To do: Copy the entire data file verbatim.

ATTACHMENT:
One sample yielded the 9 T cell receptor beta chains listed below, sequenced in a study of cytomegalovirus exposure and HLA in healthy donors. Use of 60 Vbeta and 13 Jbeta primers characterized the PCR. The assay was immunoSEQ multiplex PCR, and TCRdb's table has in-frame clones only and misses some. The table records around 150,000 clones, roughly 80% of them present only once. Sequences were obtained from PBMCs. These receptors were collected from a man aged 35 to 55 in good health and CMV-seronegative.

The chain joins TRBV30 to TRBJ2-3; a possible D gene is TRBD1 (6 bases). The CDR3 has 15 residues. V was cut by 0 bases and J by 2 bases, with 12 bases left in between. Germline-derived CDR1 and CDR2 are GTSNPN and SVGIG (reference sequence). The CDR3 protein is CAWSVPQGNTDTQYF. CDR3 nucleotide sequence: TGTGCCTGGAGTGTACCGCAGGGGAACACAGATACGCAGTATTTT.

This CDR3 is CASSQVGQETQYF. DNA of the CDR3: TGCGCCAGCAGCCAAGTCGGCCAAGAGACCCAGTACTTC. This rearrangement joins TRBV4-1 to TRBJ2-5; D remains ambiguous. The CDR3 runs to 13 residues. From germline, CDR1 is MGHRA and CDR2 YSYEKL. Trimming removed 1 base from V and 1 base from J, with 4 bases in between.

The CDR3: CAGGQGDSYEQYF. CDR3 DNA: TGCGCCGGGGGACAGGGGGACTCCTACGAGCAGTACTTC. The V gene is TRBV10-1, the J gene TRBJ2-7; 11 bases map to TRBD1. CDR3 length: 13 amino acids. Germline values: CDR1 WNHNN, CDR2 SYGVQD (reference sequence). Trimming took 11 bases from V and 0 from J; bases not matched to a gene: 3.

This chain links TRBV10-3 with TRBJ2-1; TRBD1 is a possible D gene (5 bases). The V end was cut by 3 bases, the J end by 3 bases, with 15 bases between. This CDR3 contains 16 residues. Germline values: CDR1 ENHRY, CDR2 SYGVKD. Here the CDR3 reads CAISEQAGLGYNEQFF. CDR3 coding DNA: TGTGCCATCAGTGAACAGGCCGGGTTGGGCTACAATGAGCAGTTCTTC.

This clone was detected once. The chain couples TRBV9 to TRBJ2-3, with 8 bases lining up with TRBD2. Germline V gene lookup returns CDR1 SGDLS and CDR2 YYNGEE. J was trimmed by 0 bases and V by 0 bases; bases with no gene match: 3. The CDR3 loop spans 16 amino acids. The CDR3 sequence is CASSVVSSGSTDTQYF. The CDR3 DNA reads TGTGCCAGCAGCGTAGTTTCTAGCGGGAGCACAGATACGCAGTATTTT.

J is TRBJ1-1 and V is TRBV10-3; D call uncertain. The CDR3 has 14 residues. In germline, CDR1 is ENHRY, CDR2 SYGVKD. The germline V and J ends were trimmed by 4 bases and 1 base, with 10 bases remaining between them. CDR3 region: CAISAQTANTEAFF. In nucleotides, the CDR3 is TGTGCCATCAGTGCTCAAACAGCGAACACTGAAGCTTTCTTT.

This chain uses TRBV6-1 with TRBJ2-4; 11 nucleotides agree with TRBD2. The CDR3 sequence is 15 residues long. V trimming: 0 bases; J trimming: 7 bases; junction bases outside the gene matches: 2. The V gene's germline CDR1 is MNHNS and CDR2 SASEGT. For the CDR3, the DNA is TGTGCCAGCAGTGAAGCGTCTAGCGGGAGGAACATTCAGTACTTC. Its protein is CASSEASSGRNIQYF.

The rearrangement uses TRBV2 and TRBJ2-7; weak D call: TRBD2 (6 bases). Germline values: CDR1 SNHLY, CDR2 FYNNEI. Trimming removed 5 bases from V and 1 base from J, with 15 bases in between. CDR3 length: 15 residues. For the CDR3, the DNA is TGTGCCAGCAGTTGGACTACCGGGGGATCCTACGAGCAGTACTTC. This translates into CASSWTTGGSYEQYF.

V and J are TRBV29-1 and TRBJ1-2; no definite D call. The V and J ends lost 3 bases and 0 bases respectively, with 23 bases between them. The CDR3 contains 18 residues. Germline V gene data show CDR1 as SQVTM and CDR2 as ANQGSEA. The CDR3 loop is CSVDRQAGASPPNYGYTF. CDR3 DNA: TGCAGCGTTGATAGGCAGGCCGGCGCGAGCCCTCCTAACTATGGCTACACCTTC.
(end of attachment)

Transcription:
One sample yielded the 9 T cell receptor beta chains listed below, sequenced in a study of cytomegalovirus exposure and HLA in healthy donors. Use of 60 Vbeta and 13 Jbeta primers characterized the PCR. The assay was immunoSEQ multiplex PCR, and TCRdb's table has in-frame clones only and misses some. The table records around 150,000 clones, roughly 80% of them present only once. Sequences were obtained from PBMCs. These receptors were collected from a man aged 35 to 55 in good health and CMV-seronegative.

The chain joins TRBV30 to TRBJ2-3; a possible D gene is TRBD1 (6 bases). The CDR3 has 15 residues. V was cut by 0 bases and J by 2 bases, with 12 bases left in between. Germline-derived CDR1 and CDR2 are GTSNPN and SVGIG (reference sequence). The CDR3 protein is CAWSVPQGNTDTQYF. CDR3 nucleotide sequence: TGTGCCTGGAGTGTACCGCAGGGGAACACAGATACGCAGTATTTT.

This CDR3 is CASSQVGQETQYF. DNA of the CDR3: TGCGCCAGCAGCCAAGTCGGCCAAGAGACCCAGTACTTC. This rearrangement joins TRBV4-1 to TRBJ2-5; D remains ambiguous. The CDR3 runs to 13 residues. From germline, CDR1 is MGHRA and CDR2 YSYEKL. Trimming removed 1 base from V and 1 base from J, with 4 bases in between.

The CDR3: CAGGQGDSYEQYF. CDR3 DNA: TGCGCCGGGGGACAGGGGGACTCCTACGAGCAGTACTTC. The V gene is TRBV10-1, the J gene TRBJ2-7; 11 bases map to TRBD1. CDR3 length: 13 amino acids. Germline values: CDR1 WNHNN, CDR2 SYGVQD (reference sequence). Trimming took 11 bases from V and 0 from J; bases not matched to a gene: 3.

This chain links TRBV10-3 with TRBJ2-1; TRBD1 is a possible D gene (5 bases). The V end was cut by 3 bases, the J end by 3 bases, with 15 bases between. This CDR3 contains 16 residues. Germline values: CDR1 ENHRY, CDR2 SYGVKD. Here the CDR3 reads CAISEQAGLGYNEQFF. CDR3 coding DNA: TGTGCCATCAGTGAACAGGCCGGGTTGGGCTACAATGAGCAGTTCTTC.

This clone was detected once. The chain couples TRBV9 to TRBJ2-3, with 8 bases lining up with TRBD2. Germline V gene lookup returns CDR1 SGDLS and CDR2 YYNGEE. J was trimmed by 0 bases and V by 0 bases; bases with no gene match: 3. The CDR3 loop spans 16 amino acids. The CDR3 sequence is CASSVVSSGSTDTQYF. The CDR3 DNA reads TGTGCCAGCAGCGTAGTTTCTAGCGGGAGCACAGATACGCAGTATTTT.

J is TRBJ1-1 and V is TRBV10-3; D call uncertain. The CDR3 has 14 residues. In germline, CDR1 is ENHRY, CDR2 SYGVKD. The germline V and J ends were trimmed by 4 bases and 1 base, with 10 bases remaining between them. CDR3 region: CAISAQTANTEAFF. In nucleotides, the CDR3 is TGTGCCATCAGTGCTCAAACAGCGAACACTGAAGCTTTCTTT.

This chain uses TRBV6-1 with TRBJ2-4; 11 nucleotides agree with TRBD2. The CDR3 sequence is 15 residues long. V trimming: 0 bases; J trimming: 7 bases; junction bases outside the gene matches: 2. The V gene's germline CDR1 is MNHNS and CDR2 SASEGT. For the CDR3, the DNA is TGTGCCAGCAGTGAAGCGTCTAGCGGGAGGAACATTCAGTACTTC. Its protein is CASSEASSGRNIQYF.

The rearrangement uses TRBV2 and TRBJ2-7; weak D call: TRBD2 (6 bases). Germline values: CDR1 SNHLY, CDR2 FYNNEI. Trimming removed 5 bases from V and 1 base from J, with 15 bases in between. CDR3 length: 15 residues. For the CDR3, the DNA is TGTGCCAGCAGTTGGACTACCGGGGGATCCTACGAGCAGTACTTC. This translates into CASSWTTGGSYEQYF.

V and J are TRBV29-1 and TRBJ1-2; no definite D call. The V and J ends lost 3 bases and 0 bases respectively, with 23 bases between them. The CDR3 contains 18 residues. Germline V gene data show CDR1 as SQVTM and CDR2 as ANQGSEA. The CDR3 loop is CSVDRQAGASPPNYGYTF. CDR3 DNA: TGCAGCGTTGATAGGCAGGCCGGCGCGAGCCCTCCTAACTATGGCTACACCTTC.